Sacrifice was integral to the spiritual life of our Jewish ancestors. In promising an heir to Abram, God asks him to sacrifice an animal. Abram cuts them in two parts. In the evening a smoking fire pot and a flaming torch are seen passing in between the parts of the animal. This same fire pot and flaming torch later lead the Israelites through the parted Red Sea.
This is God’s presence, who later speaks to Moses in a burning bush. Both God and Abram walk in between the animal halves. This was the ancient form of signing contracts: the same fate as the slain animal was called down upon the people in the contract should they fail to meet their part of the agreement.
This is how much God loves us! He indicates that He should suffer the same fate as a split animal should He fail to fulfill the promises He makes to those who follow Him faithfully.
When John the Baptist calls Jesus the “Lamb of God,” those who heard him thought of Jesus as the lamb God asked Abraham to offer instead of his son Isaac. “Lamb of God” was also evocative of the Passover lamb God asked the Israelites to sacrifice before fleeing Egypt.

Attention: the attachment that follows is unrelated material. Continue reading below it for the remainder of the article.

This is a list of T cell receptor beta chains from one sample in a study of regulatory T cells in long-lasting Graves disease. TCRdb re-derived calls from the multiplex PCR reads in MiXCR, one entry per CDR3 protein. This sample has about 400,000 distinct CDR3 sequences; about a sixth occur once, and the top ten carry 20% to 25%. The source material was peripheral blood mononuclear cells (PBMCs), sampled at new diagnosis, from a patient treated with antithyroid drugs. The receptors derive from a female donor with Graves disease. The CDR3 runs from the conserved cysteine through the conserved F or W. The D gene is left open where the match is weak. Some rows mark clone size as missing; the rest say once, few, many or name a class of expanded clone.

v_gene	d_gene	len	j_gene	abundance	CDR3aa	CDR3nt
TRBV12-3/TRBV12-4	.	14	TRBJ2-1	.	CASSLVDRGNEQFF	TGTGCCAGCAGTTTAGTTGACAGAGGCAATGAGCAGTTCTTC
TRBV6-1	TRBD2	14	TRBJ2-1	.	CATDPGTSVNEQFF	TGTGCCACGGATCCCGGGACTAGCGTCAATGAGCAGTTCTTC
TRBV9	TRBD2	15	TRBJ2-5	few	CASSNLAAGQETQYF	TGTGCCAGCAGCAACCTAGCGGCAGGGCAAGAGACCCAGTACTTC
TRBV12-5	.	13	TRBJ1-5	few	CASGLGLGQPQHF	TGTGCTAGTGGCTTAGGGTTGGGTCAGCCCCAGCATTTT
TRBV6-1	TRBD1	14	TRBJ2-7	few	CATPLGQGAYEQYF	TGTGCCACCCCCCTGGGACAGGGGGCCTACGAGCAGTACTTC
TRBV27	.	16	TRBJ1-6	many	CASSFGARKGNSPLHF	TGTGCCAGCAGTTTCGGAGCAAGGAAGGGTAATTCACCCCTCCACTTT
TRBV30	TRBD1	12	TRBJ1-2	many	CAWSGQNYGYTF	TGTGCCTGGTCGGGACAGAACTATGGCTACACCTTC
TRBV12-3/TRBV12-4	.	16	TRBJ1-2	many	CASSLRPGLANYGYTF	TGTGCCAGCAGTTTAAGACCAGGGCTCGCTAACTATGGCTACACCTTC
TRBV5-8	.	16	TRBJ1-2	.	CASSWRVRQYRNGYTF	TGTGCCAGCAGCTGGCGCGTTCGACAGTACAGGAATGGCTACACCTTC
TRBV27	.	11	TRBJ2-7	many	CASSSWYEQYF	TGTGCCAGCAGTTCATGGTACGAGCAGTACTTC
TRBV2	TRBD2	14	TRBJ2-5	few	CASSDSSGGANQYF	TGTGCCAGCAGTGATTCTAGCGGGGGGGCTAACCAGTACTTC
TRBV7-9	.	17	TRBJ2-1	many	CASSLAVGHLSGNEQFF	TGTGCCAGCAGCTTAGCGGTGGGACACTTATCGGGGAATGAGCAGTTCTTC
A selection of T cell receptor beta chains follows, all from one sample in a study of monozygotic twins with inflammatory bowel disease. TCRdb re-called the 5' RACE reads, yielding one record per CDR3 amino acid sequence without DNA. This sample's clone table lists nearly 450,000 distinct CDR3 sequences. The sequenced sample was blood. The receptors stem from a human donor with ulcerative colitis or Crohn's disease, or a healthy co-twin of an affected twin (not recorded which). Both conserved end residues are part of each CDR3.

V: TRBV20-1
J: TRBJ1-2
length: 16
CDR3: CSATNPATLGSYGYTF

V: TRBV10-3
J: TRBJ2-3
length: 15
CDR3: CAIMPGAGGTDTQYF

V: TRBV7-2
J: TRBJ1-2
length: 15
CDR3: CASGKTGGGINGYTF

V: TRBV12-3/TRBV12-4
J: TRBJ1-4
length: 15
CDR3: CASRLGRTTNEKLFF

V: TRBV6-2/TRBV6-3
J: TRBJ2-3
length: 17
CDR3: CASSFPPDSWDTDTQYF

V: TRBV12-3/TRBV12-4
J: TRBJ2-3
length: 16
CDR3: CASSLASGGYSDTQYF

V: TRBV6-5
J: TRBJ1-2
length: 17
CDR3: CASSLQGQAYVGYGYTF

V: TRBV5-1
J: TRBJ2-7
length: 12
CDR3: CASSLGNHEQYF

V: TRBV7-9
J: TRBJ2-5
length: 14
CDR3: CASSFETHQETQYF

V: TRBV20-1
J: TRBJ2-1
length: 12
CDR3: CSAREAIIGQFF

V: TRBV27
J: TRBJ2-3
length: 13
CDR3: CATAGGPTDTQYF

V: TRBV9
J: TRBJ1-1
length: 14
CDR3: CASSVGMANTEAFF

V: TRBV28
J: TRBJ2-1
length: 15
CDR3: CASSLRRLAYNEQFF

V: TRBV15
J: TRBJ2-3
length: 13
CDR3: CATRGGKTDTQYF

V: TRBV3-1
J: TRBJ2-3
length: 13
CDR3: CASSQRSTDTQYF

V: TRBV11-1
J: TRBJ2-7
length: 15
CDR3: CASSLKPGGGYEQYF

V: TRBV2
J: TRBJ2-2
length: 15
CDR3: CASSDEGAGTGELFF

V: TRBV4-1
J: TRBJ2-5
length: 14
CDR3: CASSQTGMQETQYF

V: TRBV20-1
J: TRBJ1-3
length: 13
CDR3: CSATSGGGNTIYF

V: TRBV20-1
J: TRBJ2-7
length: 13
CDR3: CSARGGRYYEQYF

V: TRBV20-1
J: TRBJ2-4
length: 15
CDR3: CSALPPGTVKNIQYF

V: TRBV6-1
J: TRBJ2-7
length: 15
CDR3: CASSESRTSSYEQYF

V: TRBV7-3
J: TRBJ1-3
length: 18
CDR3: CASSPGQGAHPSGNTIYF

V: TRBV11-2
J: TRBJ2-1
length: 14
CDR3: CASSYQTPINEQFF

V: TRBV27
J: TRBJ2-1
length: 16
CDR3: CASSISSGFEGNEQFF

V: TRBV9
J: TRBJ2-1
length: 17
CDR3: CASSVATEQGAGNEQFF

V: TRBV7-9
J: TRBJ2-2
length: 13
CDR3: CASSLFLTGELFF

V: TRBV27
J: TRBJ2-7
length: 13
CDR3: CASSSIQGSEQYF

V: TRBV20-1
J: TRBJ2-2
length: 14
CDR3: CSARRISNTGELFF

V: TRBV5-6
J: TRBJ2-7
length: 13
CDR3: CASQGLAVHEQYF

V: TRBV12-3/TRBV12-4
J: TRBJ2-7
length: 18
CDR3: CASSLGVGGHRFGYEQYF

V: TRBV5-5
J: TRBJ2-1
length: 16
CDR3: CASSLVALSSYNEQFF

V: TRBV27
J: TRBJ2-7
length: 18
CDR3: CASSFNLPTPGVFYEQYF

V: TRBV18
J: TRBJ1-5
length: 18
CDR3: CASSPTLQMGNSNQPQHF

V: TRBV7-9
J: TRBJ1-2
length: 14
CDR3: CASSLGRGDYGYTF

After going through the Red Sea, the Israelites offer a sacrificial lamb each year to make present again God’s fidelity to His people. Their own fate in life should suffer as the unconsumed animal should they fail to love God in faith.
To remember God’s actions in Jewish thought is not to see them in the past. Instead they believe that in sacred gatherings they are taken to the moment in which God acts.
The same is true for Catholic Christians as we offer the sacrifice of bread and wine the Messiah asked us to offer in His memory. Jesus told us bread and wine would re-present His Body and Blood in divine memory.
If that memory is living, then the Mass makes Christ’s sacrifice present again and again. How easy we have it now. We no longer need to obtain and slay animals to mark our agreement with God, yet simple bread and wine sacrifice seems to be too hard, with only 30 percent of Catholics in the U.S.A. attending Mass each Sunday.
In France, where today there are over 700 “no-go zones” too dangerous for citizens to enter, less than 5 percent attend the sacrifice weekly. Sometimes the further away we veer from the Lord’s commands, the more like the slain animals of old we become.
The sacrifice of the Mass is like the chill we get when a vivid memory is brought back to us by something we hear, see, or experience. This is the love God has for us if we return that love to Him in sacrifice.
FATHER BRYAN BABICK is the vicar for Divine Worship and the Sacraments for the Diocese of Charleston. Email him at: firstname.lastname@example.org.